WHY? “An unexamined life is not worth living” Socrates

The first month of the year is almost over and where do you find yourself now?  Did you, as many do, resolve to make changes for 2014?  Did you, as many do, fail to keep them?  Apparently only 8% of New Year’s resolutions are actually successful! I find this fascinating; so many of the people I work with – patients and clients – are exceptionally self-controlled.  They are strong-willed and perfectionistic (the subject of my last blog ‘Life’s not Perfect!’) and yet they fail miserably in their attempts to exercise more, lose weight, restore work/life balance.  But why?

As 2014 dawned I have been meditating and reflecting on this profound word ‘Why?’  Years ago I dropped out of medical school because as students we weren’t supposed to use the question ‘Why?’  We were expected to take everything at face value.  Accept what we were told.  Even then, all those years ago, this made me deeply uncomfortable.

‘Why?’ is such an important question.  The Greek philosopher Socrates was put to death for asking ‘Why’ too many times!  Thankfully we now live in an era where we have freedom to question but many of us are afraid to plunge the depths and ask our ‘why?’  I think this is a shame because the answers to such an inquiry can often lead us to the core of whether we need to change something in our lives and, more importantly, the reason to make a change imperative in our lives.

Allow me to illustrate my point…

I recently worked with Alison a 35 yr old accountant who was close to burnout.  A single mum with two young children aged 11 and 13rs, working long hours and filled with guilt that she’s not doing the best (her words) at work or with her children.    She was exhausted and emotional when we met and had been experiencing a host of worrying medical symptoms for too long.  We agreed that the bigger question was why she drove herself so hard but she had neither energy nor will to go there.  We then looked at the small ways in which she might give herself the energy to at least meet her day’s demands.  Her diet wasn’t poor – just non-existent (although she was gaining weight).  She hardly ate anything all day and lived on endless cups of tea.  I broached the subject of breakfast and, as expected, was met with a storm of protests and excuses but I kept chipping away.  How could I help her to see that she was worthy of nourishment in every sense of the word?  The turning point in our session came when, in floods of tears, she realised that if she could go through the ‘pain’ of making herself eat breakfast she might just have the energy to get through the day and, most importantly, might even have some energy for her children when she got home.  She’d found one of her most important ‘WHY’s’.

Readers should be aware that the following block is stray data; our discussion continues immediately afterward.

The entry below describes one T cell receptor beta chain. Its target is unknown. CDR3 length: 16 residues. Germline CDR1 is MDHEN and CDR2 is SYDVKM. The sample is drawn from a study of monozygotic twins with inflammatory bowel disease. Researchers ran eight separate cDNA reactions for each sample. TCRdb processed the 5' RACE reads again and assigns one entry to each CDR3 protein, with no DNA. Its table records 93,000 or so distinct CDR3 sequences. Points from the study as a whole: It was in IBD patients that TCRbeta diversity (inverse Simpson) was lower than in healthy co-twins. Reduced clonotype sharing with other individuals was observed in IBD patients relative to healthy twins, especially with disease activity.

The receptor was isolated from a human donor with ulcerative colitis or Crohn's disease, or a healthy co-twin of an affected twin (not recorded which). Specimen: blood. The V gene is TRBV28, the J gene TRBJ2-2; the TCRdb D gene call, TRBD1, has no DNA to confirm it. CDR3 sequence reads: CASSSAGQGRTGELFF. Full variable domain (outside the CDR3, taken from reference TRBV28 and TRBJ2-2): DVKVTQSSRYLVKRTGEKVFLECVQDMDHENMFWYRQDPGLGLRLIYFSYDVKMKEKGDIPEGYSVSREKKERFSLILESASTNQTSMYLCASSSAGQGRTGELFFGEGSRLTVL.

A month later and she’s still going strong with breakfast as well as eating healthy snacks during the day, cutting back on the tea and leaving work earlier most days.  When I last saw her she was looking energised, colour in her face and excited by the fact that she’d ‘reclaimed her life’.

I come across stories like this all the time in my work and I constantly work on my ‘Why’s?’ too.   So if there’s something different that you want for yourself in 2014 – more energy, better health, more love in your relationships (who wouldn’t want that?) – before you jump into making changes, I invite you to spend some time finding your ‘Why’.  Then connect these changes with whatever it is that truly has meaning for you.  Make those changes imperative and non-negotiable.

I hope you have fun finding your ‘Why?’ and I wish you a happy and meaningful 2014.

 

Nerina Ramlakhan

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